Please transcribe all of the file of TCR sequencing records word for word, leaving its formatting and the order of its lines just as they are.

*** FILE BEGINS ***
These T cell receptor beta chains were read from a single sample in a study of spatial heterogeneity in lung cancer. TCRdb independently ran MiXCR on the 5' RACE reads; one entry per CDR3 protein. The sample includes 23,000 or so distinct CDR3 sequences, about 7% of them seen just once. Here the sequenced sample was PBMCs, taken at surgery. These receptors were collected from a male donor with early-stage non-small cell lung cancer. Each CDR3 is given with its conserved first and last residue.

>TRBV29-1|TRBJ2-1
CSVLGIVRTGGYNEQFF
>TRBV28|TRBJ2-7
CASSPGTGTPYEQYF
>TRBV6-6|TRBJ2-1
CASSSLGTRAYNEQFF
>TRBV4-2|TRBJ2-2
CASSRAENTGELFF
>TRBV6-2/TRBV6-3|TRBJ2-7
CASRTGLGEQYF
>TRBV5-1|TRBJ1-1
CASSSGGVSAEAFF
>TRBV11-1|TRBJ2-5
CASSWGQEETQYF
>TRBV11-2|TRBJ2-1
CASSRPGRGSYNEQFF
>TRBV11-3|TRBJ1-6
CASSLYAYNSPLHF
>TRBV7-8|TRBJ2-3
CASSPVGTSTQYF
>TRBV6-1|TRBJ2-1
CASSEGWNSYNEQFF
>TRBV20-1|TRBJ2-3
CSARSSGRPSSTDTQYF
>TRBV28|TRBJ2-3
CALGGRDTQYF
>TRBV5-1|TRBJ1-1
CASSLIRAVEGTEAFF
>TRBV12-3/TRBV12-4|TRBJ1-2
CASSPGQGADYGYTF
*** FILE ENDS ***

These T cell receptor beta chains were read from a single sample in a study of spatial heterogeneity in lung cancer. TCRdb independently ran MiXCR on the 5' RACE reads; one entry per CDR3 protein. The sample includes 23,000 or so distinct CDR3 sequences, about 7% of them seen just once. Here the sequenced sample was PBMCs, taken at surgery. These receptors were collected from a male donor with early-stage non-small cell lung cancer. Each CDR3 is given with its conserved first and last residue.

>TRBV29-1|TRBJ2-1
CSVLGIVRTGGYNEQFF
>TRBV28|TRBJ2-7
CASSPGTGTPYEQYF
>TRBV6-6|TRBJ2-1
CASSSLGTRAYNEQFF
>TRBV4-2|TRBJ2-2
CASSRAENTGELFF
>TRBV6-2/TRBV6-3|TRBJ2-7
CASRTGLGEQYF
>TRBV5-1|TRBJ1-1
CASSSGGVSAEAFF
>TRBV11-1|TRBJ2-5
CASSWGQEETQYF
>TRBV11-2|TRBJ2-1
CASSRPGRGSYNEQFF
>TRBV11-3|TRBJ1-6
CASSLYAYNSPLHF
>TRBV7-8|TRBJ2-3
CASSPVGTSTQYF
>TRBV6-1|TRBJ2-1
CASSEGWNSYNEQFF
>TRBV20-1|TRBJ2-3
CSARSSGRPSSTDTQYF
>TRBV28|TRBJ2-3
CALGGRDTQYF
>TRBV5-1|TRBJ1-1
CASSLIRAVEGTEAFF
>TRBV12-3/TRBV12-4|TRBJ1-2
CASSPGQGADYGYTF